Could Italian television, the original temple of TV sexism, be on the cusp of a new, enlightened era? That's the question some feminists are daring to whisper this week after decades battling the relentless parade of well-endowed 6ft blondes twirling in scanty costumes at the beck and call of irritating, 50-year-old, 5ft male hosts, that Italian viewers face every night.
The source of campaigners' new optimism is the formation of a new anti-sexism watchdog that will crack down on the gratuitous use of young female flesh by state-funded Rai TV.
The "independent observation" panel will have responsibility, in the words of one of its parliamentary backers, for ensuring "the correct representation of people's dignity, with particular emphasis on the distorted representation of women".
The panel has been written into Rai's new contract and approved by ministers. If it spots too much flesh or female stereotyping it will report back to the Rai commission in parliament, which has the power to censure programme-makers.
Giovanna Melandri, the Democratic Party MP and a member of the Rai commission in parliament, said there was a long way to go in reforming Italian TV but she said the tide was finally turning. "Is this the beginning of a revolution? We hope so. With the creation of the panel to monitor the way women are portrayed on state TV we hope to curb the use of women as mere decorative images," she said.
Silvia Costa, an Italian member of the European Parliament, agreed: "I'm very satisfied that this amendment that has been approved will allow a more realistic representation of women in our country."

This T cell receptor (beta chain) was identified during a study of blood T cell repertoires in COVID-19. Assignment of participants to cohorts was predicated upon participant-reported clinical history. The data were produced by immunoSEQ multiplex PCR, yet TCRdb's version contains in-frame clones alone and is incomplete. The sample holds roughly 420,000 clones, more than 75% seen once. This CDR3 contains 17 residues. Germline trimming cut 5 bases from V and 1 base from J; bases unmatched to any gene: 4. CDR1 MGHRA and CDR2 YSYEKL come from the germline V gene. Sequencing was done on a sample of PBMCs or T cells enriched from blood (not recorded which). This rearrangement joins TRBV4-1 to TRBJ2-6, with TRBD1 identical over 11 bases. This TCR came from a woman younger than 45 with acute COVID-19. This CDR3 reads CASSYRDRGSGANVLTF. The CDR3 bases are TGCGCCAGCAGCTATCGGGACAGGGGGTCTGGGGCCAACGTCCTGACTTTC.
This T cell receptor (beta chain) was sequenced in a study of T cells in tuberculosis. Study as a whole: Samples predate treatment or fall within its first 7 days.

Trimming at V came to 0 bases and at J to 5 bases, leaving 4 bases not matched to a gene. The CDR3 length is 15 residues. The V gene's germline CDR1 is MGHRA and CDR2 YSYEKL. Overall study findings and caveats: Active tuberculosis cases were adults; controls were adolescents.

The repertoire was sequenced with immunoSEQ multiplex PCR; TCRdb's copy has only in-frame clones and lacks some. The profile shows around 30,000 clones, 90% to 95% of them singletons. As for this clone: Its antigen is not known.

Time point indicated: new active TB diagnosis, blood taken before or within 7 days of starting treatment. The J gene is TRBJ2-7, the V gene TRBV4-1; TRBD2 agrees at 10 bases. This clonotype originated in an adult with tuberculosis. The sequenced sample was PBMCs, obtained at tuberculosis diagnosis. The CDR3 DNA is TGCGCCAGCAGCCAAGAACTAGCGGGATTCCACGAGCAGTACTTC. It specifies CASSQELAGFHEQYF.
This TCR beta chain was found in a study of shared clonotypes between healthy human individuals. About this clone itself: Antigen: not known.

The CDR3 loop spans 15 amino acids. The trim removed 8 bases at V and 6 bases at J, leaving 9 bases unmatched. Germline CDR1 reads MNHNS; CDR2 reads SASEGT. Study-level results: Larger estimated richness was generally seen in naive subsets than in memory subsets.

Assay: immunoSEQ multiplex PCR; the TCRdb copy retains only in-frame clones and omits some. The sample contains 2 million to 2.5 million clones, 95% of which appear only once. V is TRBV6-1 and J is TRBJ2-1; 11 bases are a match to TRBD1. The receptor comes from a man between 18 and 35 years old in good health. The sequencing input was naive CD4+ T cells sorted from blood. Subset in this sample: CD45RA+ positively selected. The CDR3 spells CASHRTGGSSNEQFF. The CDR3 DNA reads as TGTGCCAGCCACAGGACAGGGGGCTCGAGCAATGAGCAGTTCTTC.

But this week, when Il Giornale, the right-wing daily owned by the Berlusconi family tutted about "moralising" by "post-communist types", campaigners were no doubt reminded that even if Rai turns over a new leaf, the other half of Italian TV, owned by the media mogul premier Silvio Berlusconi, is at the very least likely to drag its heels. Or at worst dig its stilettos firmly into the studio floor. Silvio Berlusconi's Mediaset channels could reasonably be said to take their lead from their philandering owner, who is well known for his sexist diatribes.
Observers note, however, that even at Mediaset there are signs that latent feminist sentiments – or at least marketing instincts – are surfacing with the launch this month of its own women's channel La5.
Further evidence that even Mediaset sees the need to change came recently when it allowed a female presenter a stint on its top-rated evening satire show Striscia La Notizia (Hot off the Press), which despite its pretensions of sophistication, still employs dancing girls in hot pants to flesh out the programme.
In allowing smart, and pretty, television high-flyer Michelle Hunziker several weeks as guest presenter, the programme makers only succeeded in highlighting how backward its current portrayal of women actually is.
But one Mediaset comedy writer, who declined to be named, told The Independent that people hoping for a radical change on Italian television shouldn't hold their breath.
"Every five years some politician realises that Italian TV is too sexist, and tries to change that. It never worked and I'm not sure it will work this time," he said.
"It would be like trying to stop us eating pizza: showing sexy girls on TV is so ingrained in our daily life that it can't be stopped anymore. I really believe that."